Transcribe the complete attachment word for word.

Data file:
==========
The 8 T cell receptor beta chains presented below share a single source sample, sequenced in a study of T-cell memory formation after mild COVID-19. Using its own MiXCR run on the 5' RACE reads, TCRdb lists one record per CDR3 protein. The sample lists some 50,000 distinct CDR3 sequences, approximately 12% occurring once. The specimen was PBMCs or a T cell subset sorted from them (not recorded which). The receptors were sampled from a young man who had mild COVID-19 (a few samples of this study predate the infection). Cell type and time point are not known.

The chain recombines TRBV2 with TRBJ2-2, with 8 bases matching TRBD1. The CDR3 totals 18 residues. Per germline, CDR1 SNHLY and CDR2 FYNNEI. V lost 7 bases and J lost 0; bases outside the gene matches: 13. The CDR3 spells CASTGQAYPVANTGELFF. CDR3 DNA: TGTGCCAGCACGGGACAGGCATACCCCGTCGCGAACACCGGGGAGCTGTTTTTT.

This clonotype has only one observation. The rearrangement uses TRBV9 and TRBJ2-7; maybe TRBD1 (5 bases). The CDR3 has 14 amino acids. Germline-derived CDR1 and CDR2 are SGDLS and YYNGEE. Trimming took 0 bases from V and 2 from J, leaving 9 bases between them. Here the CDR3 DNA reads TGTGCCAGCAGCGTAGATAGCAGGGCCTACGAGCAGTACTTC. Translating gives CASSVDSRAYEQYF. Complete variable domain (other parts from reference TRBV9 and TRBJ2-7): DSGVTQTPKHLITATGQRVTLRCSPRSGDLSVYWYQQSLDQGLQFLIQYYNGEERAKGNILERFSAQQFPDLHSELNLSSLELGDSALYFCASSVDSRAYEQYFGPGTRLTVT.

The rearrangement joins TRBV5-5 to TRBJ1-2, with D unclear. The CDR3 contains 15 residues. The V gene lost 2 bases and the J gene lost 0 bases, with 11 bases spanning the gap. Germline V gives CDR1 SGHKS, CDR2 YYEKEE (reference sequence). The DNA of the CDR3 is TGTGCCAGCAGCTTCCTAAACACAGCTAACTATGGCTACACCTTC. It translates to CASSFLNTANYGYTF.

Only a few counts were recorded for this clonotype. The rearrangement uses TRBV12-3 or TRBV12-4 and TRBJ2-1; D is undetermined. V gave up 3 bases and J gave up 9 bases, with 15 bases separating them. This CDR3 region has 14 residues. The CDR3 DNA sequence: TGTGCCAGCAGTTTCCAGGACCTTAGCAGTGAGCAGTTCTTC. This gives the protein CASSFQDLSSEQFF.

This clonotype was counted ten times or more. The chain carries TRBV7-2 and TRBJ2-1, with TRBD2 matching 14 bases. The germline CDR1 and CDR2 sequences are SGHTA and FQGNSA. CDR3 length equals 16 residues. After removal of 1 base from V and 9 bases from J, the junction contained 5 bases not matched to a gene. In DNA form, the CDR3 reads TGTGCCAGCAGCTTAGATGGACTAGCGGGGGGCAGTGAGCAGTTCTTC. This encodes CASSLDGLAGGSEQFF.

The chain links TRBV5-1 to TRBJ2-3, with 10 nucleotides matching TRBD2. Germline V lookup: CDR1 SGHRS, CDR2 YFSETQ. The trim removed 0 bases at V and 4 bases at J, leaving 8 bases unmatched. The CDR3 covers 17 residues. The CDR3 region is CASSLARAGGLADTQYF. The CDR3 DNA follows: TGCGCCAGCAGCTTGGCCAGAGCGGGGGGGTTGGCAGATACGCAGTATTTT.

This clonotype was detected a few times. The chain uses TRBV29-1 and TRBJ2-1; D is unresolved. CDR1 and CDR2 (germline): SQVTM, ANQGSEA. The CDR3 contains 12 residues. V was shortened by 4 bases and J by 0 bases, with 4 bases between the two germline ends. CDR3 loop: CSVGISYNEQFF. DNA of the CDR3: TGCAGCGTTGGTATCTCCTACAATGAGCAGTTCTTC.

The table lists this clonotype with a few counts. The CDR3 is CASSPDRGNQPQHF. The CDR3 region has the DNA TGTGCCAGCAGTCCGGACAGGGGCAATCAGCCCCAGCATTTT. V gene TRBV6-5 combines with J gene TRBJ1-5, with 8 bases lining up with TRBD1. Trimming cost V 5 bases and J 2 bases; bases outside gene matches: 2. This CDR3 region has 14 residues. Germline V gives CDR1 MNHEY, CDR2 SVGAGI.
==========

The 8 T cell receptor beta chains presented below share a single source sample, sequenced in a study of T-cell memory formation after mild COVID-19. Using its own MiXCR run on the 5' RACE reads, TCRdb lists one record per CDR3 protein. The sample lists some 50,000 distinct CDR3 sequences, approximately 12% occurring once. The specimen was PBMCs or a T cell subset sorted from them (not recorded which). The receptors were sampled from a young man who had mild COVID-19 (a few samples of this study predate the infection). Cell type and time point are not known.

The chain recombines TRBV2 with TRBJ2-2, with 8 bases matching TRBD1. The CDR3 totals 18 residues. Per germline, CDR1 SNHLY and CDR2 FYNNEI. V lost 7 bases and J lost 0; bases outside the gene matches: 13. The CDR3 spells CASTGQAYPVANTGELFF. CDR3 DNA: TGTGCCAGCACGGGACAGGCATACCCCGTCGCGAACACCGGGGAGCTGTTTTTT.

This clonotype has only one observation. The rearrangement uses TRBV9 and TRBJ2-7; maybe TRBD1 (5 bases). The CDR3 has 14 amino acids. Germline-derived CDR1 and CDR2 are SGDLS and YYNGEE. Trimming took 0 bases from V and 2 from J, leaving 9 bases between them. Here the CDR3 DNA reads TGTGCCAGCAGCGTAGATAGCAGGGCCTACGAGCAGTACTTC. Translating gives CASSVDSRAYEQYF. Complete variable domain (other parts from reference TRBV9 and TRBJ2-7): DSGVTQTPKHLITATGQRVTLRCSPRSGDLSVYWYQQSLDQGLQFLIQYYNGEERAKGNILERFSAQQFPDLHSELNLSSLELGDSALYFCASSVDSRAYEQYFGPGTRLTVT.

The rearrangement joins TRBV5-5 to TRBJ1-2, with D unclear. The CDR3 contains 15 residues. The V gene lost 2 bases and the J gene lost 0 bases, with 11 bases spanning the gap. Germline V gives CDR1 SGHKS, CDR2 YYEKEE (reference sequence). The DNA of the CDR3 is TGTGCCAGCAGCTTCCTAAACACAGCTAACTATGGCTACACCTTC. It translates to CASSFLNTANYGYTF.

Only a few counts were recorded for this clonotype. The rearrangement uses TRBV12-3 or TRBV12-4 and TRBJ2-1; D is undetermined. V gave up 3 bases and J gave up 9 bases, with 15 bases separating them. This CDR3 region has 14 residues. The CDR3 DNA sequence: TGTGCCAGCAGTTTCCAGGACCTTAGCAGTGAGCAGTTCTTC. This gives the protein CASSFQDLSSEQFF.

This clonotype was counted ten times or more. The chain carries TRBV7-2 and TRBJ2-1, with TRBD2 matching 14 bases. The germline CDR1 and CDR2 sequences are SGHTA and FQGNSA. CDR3 length equals 16 residues. After removal of 1 base from V and 9 bases from J, the junction contained 5 bases not matched to a gene. In DNA form, the CDR3 reads TGTGCCAGCAGCTTAGATGGACTAGCGGGGGGCAGTGAGCAGTTCTTC. This encodes CASSLDGLAGGSEQFF.

The chain links TRBV5-1 to TRBJ2-3, with 10 nucleotides matching TRBD2. Germline V lookup: CDR1 SGHRS, CDR2 YFSETQ. The trim removed 0 bases at V and 4 bases at J, leaving 8 bases unmatched. The CDR3 covers 17 residues. The CDR3 region is CASSLARAGGLADTQYF. The CDR3 DNA follows: TGCGCCAGCAGCTTGGCCAGAGCGGGGGGGTTGGCAGATACGCAGTATTTT.

This clonotype was detected a few times. The chain uses TRBV29-1 and TRBJ2-1; D is unresolved. CDR1 and CDR2 (germline): SQVTM, ANQGSEA. The CDR3 contains 12 residues. V was shortened by 4 bases and J by 0 bases, with 4 bases between the two germline ends. CDR3 loop: CSVGISYNEQFF. DNA of the CDR3: TGCAGCGTTGGTATCTCCTACAATGAGCAGTTCTTC.

The table lists this clonotype with a few counts. The CDR3 is CASSPDRGNQPQHF. The CDR3 region has the DNA TGTGCCAGCAGTCCGGACAGGGGCAATCAGCCCCAGCATTTT. V gene TRBV6-5 combines with J gene TRBJ1-5, with 8 bases lining up with TRBD1. Trimming cost V 5 bases and J 2 bases; bases outside gene matches: 2. This CDR3 region has 14 residues. Germline V gives CDR1 MNHEY, CDR2 SVGAGI.